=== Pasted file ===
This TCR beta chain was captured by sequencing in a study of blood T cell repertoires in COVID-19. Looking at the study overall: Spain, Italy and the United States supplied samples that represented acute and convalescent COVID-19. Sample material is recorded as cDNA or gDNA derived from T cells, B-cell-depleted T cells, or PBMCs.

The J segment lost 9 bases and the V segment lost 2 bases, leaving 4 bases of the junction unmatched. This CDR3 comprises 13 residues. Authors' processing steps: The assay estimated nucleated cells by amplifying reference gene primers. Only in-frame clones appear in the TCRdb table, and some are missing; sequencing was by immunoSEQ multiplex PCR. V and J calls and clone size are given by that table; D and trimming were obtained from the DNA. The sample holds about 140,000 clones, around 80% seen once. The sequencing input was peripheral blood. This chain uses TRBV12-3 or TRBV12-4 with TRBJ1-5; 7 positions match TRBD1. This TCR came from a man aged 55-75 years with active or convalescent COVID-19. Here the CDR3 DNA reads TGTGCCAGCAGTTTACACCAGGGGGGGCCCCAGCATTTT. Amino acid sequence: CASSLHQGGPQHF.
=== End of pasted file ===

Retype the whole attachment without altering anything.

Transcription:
This TCR beta chain was captured by sequencing in a study of blood T cell repertoires in COVID-19. Looking at the study overall: Spain, Italy and the United States supplied samples that represented acute and convalescent COVID-19. Sample material is recorded as cDNA or gDNA derived from T cells, B-cell-depleted T cells, or PBMCs.

The J segment lost 9 bases and the V segment lost 2 bases, leaving 4 bases of the junction unmatched. This CDR3 comprises 13 residues. Authors' processing steps: The assay estimated nucleated cells by amplifying reference gene primers. Only in-frame clones appear in the TCRdb table, and some are missing; sequencing was by immunoSEQ multiplex PCR. V and J calls and clone size are given by that table; D and trimming were obtained from the DNA. The sample holds about 140,000 clones, around 80% seen once. The sequencing input was peripheral blood. This chain uses TRBV12-3 or TRBV12-4 with TRBJ1-5; 7 positions match TRBD1. This TCR came from a man aged 55-75 years with active or convalescent COVID-19. Here the CDR3 DNA reads TGTGCCAGCAGTTTACACCAGGGGGGGCCCCAGCATTTT. Amino acid sequence: CASSLHQGGPQHF.